Withdrawn drugs more dangerous to women

April 1, 2001

Pharmaceutical Representative

A General Accounting Office examination of prescription drugs withdrawn from the U.S. market determined that most posed more health risks to women than to men. According to the GAO, ten prescription drugs have been withdrawn since January 1997, eight of which caused more adverse events in women; four of the drugs' users were mostly women, and four were widely prescribed to both men and women.

A General Accounting Office examination of prescription drugs withdrawn from the U.S. market determined that most posed more health risks to women than to men. According to the GAO, ten prescription drugs have been withdrawn since January 1997, eight of which caused more adverse events in women; four of the drugs' users were mostly women, and four were widely prescribed to both men and women.

"This report should encourage both the [Food and Drug Administration] and the pharmaceutical industry to continue monitoring the manner in which clinical trials are conducted, and incorporate the investigation of sex differences into every aspect of health research and care," said Phyllis Greenberger, president of the Washington-based Society for Women's Health Research.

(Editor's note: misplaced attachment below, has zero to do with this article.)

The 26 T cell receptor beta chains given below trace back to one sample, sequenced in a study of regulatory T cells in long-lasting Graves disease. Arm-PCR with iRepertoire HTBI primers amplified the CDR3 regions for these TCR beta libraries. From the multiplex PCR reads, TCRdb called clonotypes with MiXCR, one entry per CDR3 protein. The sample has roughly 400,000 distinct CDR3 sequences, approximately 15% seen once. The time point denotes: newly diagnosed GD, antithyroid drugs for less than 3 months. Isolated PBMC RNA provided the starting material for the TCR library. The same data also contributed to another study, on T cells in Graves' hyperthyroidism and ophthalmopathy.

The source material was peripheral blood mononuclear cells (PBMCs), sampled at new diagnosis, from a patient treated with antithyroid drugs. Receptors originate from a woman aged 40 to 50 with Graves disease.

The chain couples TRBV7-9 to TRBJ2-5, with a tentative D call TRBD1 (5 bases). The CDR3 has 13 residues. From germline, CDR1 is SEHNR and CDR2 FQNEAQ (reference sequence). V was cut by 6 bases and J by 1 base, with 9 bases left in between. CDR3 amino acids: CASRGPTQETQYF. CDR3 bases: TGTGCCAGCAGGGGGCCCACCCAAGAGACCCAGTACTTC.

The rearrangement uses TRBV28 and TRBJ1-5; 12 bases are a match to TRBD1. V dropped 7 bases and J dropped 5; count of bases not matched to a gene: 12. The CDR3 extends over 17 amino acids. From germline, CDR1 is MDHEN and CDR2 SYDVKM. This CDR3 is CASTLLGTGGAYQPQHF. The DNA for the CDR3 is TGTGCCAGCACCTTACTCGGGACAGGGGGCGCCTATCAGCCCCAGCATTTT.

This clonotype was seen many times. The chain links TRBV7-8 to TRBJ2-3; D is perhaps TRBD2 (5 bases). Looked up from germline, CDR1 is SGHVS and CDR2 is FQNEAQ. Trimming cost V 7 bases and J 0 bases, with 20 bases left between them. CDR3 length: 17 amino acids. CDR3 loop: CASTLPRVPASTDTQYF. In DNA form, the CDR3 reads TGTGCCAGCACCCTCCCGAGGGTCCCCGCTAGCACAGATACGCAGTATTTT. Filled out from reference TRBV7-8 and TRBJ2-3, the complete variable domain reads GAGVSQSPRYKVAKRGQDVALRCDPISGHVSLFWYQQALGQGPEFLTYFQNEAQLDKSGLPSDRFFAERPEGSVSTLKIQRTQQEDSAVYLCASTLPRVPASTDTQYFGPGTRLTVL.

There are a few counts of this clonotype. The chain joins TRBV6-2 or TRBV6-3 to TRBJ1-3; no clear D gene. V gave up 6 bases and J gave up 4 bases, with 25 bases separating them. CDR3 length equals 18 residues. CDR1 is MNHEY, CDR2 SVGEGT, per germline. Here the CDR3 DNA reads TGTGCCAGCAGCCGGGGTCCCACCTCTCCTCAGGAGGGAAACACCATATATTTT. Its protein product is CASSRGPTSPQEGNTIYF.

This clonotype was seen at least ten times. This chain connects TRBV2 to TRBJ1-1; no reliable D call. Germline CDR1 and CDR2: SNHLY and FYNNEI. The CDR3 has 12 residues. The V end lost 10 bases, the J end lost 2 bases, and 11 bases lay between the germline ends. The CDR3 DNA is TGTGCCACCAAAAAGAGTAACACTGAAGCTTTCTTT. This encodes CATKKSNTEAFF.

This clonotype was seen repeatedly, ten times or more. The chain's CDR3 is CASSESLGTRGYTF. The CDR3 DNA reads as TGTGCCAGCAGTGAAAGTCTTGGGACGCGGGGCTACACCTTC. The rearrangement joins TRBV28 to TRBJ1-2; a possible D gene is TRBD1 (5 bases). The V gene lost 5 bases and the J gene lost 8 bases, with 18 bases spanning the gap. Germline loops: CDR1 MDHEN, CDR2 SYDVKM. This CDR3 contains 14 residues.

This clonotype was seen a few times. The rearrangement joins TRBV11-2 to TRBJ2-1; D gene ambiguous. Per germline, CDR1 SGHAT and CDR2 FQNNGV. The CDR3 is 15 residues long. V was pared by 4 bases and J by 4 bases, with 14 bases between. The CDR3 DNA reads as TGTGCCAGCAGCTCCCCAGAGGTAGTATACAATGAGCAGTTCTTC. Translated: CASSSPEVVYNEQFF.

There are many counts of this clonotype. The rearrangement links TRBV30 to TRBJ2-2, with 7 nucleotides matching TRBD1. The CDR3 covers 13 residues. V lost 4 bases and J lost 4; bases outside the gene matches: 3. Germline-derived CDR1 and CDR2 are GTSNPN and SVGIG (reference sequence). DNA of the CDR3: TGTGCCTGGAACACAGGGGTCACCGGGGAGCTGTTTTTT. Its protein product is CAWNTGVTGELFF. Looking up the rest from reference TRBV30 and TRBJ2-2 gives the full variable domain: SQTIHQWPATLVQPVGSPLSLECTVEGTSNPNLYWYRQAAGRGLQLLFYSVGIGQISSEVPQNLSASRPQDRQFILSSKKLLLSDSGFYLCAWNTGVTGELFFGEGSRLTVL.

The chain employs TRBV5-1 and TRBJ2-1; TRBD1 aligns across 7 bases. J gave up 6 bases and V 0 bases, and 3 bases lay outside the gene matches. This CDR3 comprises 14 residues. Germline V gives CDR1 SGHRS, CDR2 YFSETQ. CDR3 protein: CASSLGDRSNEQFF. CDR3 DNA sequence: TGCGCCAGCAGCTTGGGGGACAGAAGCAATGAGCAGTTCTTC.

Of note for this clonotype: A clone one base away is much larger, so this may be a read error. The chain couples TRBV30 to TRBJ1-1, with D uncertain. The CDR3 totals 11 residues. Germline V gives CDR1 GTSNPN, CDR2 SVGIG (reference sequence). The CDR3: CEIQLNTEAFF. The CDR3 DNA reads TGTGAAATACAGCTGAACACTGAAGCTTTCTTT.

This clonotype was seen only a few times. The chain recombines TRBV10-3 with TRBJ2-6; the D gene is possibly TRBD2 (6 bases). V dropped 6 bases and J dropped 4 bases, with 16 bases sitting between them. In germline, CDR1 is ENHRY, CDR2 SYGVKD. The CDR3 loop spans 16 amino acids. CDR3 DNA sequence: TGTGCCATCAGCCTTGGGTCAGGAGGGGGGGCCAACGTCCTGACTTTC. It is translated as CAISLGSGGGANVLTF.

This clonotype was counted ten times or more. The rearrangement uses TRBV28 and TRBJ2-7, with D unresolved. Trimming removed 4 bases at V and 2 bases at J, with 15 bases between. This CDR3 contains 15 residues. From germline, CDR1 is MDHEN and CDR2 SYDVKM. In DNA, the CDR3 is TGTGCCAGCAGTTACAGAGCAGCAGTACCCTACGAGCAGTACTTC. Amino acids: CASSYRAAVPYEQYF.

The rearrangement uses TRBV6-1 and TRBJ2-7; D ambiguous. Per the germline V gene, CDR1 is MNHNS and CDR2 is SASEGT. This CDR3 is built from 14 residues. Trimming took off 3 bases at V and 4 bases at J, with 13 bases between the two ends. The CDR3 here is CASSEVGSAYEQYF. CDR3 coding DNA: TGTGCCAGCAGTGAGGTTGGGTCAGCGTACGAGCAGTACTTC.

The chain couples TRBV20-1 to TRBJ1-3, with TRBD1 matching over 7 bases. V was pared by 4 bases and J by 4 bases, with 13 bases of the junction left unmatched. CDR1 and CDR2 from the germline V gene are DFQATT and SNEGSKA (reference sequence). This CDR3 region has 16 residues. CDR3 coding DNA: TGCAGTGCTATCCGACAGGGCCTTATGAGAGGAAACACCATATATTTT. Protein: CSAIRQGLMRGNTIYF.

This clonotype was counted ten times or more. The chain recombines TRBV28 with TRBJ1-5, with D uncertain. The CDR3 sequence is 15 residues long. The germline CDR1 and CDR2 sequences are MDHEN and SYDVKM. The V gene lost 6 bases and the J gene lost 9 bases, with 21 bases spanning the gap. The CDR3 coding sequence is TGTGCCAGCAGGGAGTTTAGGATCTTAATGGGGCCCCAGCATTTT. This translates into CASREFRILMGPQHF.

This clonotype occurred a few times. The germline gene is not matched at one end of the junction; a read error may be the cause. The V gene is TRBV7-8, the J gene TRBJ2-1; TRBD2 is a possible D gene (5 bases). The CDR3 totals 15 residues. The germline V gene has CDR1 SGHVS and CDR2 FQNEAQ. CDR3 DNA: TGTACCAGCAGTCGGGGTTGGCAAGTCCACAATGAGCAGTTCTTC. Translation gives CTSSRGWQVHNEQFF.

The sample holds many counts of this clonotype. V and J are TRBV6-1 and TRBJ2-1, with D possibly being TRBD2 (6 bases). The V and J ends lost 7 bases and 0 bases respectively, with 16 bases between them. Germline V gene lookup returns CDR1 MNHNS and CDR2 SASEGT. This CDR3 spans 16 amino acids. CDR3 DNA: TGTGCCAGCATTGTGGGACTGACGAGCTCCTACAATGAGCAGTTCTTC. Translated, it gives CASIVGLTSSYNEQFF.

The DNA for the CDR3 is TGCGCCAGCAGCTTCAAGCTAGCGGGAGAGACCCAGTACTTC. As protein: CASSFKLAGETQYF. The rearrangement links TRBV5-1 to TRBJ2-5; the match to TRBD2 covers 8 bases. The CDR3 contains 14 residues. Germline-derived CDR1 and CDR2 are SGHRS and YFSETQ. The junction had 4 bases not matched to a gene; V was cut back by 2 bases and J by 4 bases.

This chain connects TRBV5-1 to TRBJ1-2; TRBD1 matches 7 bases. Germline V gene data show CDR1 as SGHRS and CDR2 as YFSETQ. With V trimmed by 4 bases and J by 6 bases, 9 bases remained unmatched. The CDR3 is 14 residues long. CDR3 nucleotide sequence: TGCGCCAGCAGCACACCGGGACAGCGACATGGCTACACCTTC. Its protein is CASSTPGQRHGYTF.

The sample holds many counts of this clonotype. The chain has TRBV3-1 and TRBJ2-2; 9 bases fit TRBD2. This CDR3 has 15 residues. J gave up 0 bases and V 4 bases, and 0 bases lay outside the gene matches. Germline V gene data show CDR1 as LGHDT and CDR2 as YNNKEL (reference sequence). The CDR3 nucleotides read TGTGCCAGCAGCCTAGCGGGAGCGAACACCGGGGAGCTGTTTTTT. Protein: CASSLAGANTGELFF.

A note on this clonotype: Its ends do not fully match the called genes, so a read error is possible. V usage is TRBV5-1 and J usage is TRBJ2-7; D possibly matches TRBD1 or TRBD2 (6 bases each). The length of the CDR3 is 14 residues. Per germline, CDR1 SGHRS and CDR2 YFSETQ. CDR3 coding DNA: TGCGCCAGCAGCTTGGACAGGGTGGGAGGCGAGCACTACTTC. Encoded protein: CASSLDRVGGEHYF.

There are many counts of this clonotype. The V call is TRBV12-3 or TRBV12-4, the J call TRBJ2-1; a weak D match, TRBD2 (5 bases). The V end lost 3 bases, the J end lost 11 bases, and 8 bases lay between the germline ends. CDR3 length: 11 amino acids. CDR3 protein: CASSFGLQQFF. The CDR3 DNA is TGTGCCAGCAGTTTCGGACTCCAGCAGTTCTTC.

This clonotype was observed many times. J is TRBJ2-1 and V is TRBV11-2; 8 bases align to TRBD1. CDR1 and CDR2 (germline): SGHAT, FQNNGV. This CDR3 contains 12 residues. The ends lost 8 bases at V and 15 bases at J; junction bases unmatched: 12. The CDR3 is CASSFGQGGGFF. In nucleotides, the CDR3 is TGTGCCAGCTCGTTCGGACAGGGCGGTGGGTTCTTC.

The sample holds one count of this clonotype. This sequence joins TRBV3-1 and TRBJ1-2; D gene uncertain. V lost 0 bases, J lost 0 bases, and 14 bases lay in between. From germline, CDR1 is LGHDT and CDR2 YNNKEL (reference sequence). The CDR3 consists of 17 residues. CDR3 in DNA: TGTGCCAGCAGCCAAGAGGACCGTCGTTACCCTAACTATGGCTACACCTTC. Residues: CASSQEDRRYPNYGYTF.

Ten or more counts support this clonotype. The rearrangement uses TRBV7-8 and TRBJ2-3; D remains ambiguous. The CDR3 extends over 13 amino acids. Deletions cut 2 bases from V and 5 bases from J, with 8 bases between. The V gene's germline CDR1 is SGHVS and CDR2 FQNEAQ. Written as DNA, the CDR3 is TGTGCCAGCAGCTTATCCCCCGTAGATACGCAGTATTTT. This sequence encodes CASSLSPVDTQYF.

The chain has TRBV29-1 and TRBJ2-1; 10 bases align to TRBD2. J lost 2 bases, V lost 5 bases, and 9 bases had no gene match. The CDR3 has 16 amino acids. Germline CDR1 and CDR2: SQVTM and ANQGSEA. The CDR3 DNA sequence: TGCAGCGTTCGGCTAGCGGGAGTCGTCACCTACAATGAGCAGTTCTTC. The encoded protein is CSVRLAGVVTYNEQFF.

The GAO's findings concur with the society's encouragement of research on sex differences in safety and efficacy studies, and also in earlier phases of research. Numerous differences in the incidence, manifestation and treatment of disease and health problems have been uncovered in the last decade. According to the SWHR, biologic sex can be a crucial factor in influencing response to drugs, and analysis of response by sex must be a critical part of all phases of drug research and development.

Said Raymond Woosley, associate dean for clinical research at Georgetown University Medical Center, "The conclusions reached in the GAO analysis of recent drug withdrawals verify the important role of biologic sex as a powerful predictor of the toxicity of four of the ten drugs they studied." PR